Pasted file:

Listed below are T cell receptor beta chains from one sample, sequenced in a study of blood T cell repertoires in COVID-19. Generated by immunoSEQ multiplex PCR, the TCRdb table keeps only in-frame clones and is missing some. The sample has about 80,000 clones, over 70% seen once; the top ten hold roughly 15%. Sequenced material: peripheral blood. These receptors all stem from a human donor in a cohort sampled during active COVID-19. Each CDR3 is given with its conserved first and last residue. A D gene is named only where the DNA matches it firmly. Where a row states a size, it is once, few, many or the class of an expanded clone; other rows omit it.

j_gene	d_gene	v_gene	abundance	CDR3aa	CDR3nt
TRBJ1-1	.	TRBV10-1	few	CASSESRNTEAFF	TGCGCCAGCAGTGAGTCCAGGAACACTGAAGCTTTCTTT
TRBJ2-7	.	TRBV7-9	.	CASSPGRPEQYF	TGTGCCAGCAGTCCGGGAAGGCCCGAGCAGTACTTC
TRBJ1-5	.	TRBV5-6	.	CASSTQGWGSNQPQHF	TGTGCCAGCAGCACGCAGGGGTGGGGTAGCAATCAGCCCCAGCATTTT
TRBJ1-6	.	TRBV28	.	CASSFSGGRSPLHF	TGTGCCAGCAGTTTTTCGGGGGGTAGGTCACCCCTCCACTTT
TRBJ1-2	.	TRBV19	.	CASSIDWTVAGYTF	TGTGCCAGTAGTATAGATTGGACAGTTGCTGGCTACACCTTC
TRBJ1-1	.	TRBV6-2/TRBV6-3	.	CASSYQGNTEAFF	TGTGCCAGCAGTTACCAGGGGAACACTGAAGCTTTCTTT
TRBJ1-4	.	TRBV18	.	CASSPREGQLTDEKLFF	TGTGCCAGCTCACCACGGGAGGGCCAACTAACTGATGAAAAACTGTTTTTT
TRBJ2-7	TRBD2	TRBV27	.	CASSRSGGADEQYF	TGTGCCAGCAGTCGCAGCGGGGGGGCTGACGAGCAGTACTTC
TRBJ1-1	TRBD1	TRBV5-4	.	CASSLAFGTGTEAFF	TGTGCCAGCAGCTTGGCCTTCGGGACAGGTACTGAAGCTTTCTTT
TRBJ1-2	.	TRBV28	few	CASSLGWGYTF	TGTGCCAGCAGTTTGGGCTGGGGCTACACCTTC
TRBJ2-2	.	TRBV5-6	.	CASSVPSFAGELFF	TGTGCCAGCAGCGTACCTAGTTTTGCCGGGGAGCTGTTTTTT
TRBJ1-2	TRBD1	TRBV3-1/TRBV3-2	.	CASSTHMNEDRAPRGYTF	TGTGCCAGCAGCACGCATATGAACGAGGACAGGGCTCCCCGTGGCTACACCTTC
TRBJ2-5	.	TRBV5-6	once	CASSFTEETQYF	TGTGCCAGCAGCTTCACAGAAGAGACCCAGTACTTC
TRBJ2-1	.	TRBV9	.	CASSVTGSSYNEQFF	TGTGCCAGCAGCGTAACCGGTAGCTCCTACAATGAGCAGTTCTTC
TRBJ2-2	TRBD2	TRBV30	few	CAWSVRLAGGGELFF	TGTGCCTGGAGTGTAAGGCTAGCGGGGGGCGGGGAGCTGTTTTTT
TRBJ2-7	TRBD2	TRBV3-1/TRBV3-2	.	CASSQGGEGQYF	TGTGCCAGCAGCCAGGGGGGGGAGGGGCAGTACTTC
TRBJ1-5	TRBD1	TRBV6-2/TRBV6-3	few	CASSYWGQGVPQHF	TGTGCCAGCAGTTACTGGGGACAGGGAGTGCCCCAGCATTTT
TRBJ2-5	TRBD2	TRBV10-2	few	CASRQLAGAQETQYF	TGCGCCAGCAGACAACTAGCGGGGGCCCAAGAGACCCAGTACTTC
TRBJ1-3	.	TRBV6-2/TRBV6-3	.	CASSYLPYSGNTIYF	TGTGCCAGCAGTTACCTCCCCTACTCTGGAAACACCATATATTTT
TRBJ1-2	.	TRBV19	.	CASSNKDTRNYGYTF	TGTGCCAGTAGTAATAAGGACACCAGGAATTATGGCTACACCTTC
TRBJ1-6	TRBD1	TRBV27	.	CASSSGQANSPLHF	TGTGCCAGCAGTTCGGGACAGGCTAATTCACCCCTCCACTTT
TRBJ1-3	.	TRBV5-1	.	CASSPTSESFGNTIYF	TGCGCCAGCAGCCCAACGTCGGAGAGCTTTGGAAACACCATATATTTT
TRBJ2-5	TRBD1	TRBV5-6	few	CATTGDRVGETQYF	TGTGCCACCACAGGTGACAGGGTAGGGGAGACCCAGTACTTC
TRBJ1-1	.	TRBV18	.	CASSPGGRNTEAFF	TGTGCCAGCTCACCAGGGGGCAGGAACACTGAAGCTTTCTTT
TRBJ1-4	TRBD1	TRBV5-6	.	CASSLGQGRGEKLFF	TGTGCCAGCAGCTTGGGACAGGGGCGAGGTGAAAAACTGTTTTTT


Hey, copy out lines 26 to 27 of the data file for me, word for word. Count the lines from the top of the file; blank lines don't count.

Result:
TRBJ1-1	.	TRBV18	.	CASSPGGRNTEAFF	TGTGCCAGCTCACCAGGGGGCAGGAACACTGAAGCTTTCTTT
TRBJ1-4	TRBD1	TRBV5-6	.	CASSLGQGRGEKLFF	TGTGCCAGCAGCTTGGGACAGGGGCGAGGTGAAAAACTGTTTTTT